- GIK accompanied by a written contract or agreement. Organizational units should not sign contracts or agreements. All legal documentation accompanying a GIK must be submitted to the CU System Advancement Office in Broomfield along with the GIK form. GIK with permanent use restrictions or where the donor instills a condition or expectation for use may not be approved.
- GIK with external reporting requirements, for example, reporting requirements related to sponsorships, grants, or the National Collegiate Athletic Association (NCAA).
- GIK that are part of a new or existing collection. If such GIK are made to a formally designated Collections Unit, that unit should follow its documented procedures for review and acceptance.
- GIK that are hazardous. The organizational unit must have a plan for the safe management of hazardous materials.
- GIK that require additional University expense, for example, the cost of transporting, storing, or maintaining the item. The organizational unit must have a plan for supporting any immediate and/or future costs of acquisition and maintenance. The University or campus may require a set-aside fund to address future storage or maintenance costs as a condition of acceptance.
- GIK for the University to borrow or to use temporarily. These are not fully-completed transfers of ownership to the University. Examples include gifts to use a donor’s transportation (such as an airplane or van), to use an apartment or space that the donor owns, or arrangements to receive a loan of artwork or equipment for a set period of time. Also included are split-interest gifts, where the donor requests the right to use or access the item during their lifetime.
- GIK involving the payment of expenses for an event. These GIK should be substantiated by event receipts in order to identify the donor.
GIK procedures are unique to the specific situation and may include requirements such as the following:
- Qualified Appraisal. (See above.)
- Deed of Gift. In certain circumstances, a Deed of Gift (outlining any agreed-upon terms of acceptance or use of the GIK) may need to be completed and signed by the donor and the benefiting unit. The Deed of Gift may need to be reviewed by various campus entities before signatures are secured. Specifically, Deeds of Gift for tangible personal property valued at $5,000 or more require review by an employee in the benefiting unit (typically, the fiscal principal) who takes responsibility for the ongoing custody and safeguarding of the item. For pre-approved Deed of Gift templates and procedures, contact the CU System Advancement Office in Broomfield.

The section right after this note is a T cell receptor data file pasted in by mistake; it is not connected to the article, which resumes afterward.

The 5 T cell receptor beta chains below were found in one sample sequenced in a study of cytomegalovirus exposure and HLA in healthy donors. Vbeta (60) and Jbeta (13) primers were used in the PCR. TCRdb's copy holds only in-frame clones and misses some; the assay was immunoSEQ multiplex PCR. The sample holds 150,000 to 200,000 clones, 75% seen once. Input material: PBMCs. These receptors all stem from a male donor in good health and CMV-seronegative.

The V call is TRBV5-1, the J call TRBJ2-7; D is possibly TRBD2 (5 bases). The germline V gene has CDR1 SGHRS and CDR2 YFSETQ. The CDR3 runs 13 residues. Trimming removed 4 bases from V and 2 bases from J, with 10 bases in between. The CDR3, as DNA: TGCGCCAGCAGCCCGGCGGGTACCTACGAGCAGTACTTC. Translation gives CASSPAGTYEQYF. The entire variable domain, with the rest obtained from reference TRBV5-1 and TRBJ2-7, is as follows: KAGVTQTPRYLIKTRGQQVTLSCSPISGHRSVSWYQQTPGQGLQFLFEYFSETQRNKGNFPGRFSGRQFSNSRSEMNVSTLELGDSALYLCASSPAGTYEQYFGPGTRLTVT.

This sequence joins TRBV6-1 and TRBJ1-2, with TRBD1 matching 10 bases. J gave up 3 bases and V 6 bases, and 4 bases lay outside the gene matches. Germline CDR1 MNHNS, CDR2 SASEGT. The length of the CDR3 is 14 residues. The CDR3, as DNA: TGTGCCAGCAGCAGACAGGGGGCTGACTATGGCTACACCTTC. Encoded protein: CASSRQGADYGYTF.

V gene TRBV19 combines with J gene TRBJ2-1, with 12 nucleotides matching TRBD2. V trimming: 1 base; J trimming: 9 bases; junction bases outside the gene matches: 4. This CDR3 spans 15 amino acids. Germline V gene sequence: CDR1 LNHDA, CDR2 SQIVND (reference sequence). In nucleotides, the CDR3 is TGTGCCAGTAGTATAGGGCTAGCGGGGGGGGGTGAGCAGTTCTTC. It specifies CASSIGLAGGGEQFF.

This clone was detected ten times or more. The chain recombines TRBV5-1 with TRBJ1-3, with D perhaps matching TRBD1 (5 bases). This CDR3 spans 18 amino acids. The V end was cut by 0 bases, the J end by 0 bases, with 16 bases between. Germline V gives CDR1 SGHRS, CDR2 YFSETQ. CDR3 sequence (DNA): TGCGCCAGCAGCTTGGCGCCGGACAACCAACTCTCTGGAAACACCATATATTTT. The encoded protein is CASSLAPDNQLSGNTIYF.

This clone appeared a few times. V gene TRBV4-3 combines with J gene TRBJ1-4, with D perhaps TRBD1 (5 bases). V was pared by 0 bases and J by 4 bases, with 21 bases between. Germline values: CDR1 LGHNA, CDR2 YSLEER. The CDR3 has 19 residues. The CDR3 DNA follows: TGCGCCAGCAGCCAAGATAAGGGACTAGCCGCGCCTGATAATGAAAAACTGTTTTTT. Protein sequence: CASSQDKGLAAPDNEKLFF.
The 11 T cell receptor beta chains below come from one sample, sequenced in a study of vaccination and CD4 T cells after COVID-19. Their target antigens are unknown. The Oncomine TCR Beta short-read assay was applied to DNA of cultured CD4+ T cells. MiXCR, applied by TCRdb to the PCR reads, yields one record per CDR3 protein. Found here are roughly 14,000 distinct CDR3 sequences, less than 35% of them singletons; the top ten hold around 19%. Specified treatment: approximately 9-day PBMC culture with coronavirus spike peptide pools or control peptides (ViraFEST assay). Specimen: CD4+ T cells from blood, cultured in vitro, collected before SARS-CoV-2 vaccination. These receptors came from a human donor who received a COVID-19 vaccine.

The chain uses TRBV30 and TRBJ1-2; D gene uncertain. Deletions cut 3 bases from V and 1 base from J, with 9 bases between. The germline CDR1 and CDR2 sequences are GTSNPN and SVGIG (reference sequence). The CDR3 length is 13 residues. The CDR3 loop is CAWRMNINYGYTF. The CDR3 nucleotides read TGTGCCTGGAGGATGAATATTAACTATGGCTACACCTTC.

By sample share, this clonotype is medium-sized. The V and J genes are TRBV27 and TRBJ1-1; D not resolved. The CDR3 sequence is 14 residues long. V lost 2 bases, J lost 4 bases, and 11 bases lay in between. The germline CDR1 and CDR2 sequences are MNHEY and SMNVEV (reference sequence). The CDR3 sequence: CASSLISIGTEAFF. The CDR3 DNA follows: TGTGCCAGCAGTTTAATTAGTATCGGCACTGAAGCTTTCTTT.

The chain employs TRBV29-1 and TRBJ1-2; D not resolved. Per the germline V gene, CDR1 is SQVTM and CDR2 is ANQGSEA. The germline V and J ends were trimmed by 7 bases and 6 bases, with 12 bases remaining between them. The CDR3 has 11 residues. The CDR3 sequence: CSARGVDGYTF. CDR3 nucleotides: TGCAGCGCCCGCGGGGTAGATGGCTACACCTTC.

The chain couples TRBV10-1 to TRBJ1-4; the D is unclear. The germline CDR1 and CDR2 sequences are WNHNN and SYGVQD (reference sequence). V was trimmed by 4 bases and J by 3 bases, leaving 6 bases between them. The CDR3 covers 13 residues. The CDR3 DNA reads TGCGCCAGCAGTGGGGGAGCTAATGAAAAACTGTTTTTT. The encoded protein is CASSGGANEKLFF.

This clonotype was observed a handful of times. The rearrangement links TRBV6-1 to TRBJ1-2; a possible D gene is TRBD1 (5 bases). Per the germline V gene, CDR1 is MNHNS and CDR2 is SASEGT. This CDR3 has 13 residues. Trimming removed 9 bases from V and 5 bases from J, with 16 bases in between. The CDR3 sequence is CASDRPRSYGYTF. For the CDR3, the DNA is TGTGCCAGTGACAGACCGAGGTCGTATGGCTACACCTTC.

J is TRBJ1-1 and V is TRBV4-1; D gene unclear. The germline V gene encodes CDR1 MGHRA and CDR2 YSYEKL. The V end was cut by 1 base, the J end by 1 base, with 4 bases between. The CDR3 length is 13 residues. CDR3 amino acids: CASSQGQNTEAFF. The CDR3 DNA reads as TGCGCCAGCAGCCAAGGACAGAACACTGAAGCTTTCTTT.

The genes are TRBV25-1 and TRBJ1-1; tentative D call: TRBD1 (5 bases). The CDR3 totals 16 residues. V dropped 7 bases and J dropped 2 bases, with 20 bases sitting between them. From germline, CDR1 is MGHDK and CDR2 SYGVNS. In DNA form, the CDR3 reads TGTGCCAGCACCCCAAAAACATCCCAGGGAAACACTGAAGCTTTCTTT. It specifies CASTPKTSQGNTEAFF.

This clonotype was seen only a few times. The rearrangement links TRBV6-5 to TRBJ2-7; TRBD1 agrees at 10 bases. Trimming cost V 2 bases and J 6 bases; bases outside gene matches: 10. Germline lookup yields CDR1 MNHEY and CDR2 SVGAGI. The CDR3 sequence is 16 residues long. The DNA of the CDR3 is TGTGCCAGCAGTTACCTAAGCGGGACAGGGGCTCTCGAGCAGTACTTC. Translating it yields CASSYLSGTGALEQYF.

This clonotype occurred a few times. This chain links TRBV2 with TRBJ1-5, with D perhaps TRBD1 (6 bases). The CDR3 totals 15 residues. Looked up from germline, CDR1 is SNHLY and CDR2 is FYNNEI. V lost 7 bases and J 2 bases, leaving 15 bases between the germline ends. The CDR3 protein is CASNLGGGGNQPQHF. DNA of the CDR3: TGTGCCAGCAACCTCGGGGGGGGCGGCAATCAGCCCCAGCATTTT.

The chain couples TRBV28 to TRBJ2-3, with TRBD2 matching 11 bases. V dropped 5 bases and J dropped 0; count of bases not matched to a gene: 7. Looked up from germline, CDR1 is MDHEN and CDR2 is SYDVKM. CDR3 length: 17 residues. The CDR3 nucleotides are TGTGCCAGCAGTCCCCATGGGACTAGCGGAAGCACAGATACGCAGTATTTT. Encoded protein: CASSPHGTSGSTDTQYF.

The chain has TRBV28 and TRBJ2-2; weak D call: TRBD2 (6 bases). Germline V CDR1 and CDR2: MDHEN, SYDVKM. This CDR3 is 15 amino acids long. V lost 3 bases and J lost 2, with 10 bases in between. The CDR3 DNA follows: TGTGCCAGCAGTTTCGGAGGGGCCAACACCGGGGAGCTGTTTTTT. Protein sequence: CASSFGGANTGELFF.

- IRS Form 8283. Donors may ask the University to sign an IRS Form 8283 to substantiate their charitable gift with the IRS. Such requests should be submitted to the CU System Advancement Office in Broomfield. The Associate Vice President & University Controller is the only qualified signatory for Form 8283; this individual will sign only when the gift has been confirmed by the CU System Advancement Office in Broomfield and by the benefiting campus controller, and after the donor and appraiser have first completed their sections of the form.
GIK Recording and Receipting
The Office of Advancement records GIK in their donor database.
The Office of Advancement receipts GIK in accordance with IRS requirements. The GIK receipt describes the item given; the date the item was received by the University; and, the benefiting campus, program, and/or fund where the gift was recorded. The receipt does not value the GIK since determining the charitable deduction valuation is the responsibility of the donor. The CU System Advancement Office in Broomfield mails the receipt directly to the donor; the benefiting unit may choose to send additional acknowledgment to the donor.
Note: Recording GIK in the University's Financial System may differ from the recording procedures utilized by the Office of Advancement.
The University does not provide the donor with a valuation of the GIK nor does the University assist the donor in determining the value of the donated GIK. In these procedures, the term valuation refers to the gift recognition amount placed on a GIK for the University’s internal gift-crediting purposes. The University’s gift recognition amount may differ from the dollar amount used by the donor for charitable deduction or the dollar amount used for accounting or insurance purposes. The Office of Advancement reserves the right to evaluate any reported valuation for reasonableness before recording.
For purposes of determining the gift recognition amount to be recorded on a donor’s giving recorded with the University: